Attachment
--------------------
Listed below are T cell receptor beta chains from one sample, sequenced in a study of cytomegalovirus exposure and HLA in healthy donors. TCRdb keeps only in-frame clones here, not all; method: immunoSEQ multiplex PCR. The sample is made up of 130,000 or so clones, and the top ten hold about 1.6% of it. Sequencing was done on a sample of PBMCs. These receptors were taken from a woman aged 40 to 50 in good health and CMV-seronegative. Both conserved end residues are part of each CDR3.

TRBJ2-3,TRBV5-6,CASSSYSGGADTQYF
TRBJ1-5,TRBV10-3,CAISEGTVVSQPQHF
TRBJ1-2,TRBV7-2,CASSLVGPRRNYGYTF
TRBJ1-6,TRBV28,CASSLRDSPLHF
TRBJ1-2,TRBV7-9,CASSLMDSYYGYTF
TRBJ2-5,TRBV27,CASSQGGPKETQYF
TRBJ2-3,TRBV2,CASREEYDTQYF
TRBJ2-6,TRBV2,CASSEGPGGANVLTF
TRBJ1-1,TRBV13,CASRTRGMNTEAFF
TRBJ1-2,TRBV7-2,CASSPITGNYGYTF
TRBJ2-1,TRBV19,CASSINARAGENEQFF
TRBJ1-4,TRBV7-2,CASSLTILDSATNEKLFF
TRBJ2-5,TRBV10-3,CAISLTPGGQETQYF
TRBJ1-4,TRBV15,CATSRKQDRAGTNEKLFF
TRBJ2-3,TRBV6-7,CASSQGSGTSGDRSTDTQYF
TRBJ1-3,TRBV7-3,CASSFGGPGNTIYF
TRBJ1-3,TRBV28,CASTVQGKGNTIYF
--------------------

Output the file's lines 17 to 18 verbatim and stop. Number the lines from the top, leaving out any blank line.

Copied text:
TRBJ1-3,TRBV7-3,CASSFGGPGNTIYF
TRBJ1-3,TRBV28,CASTVQGKGNTIYF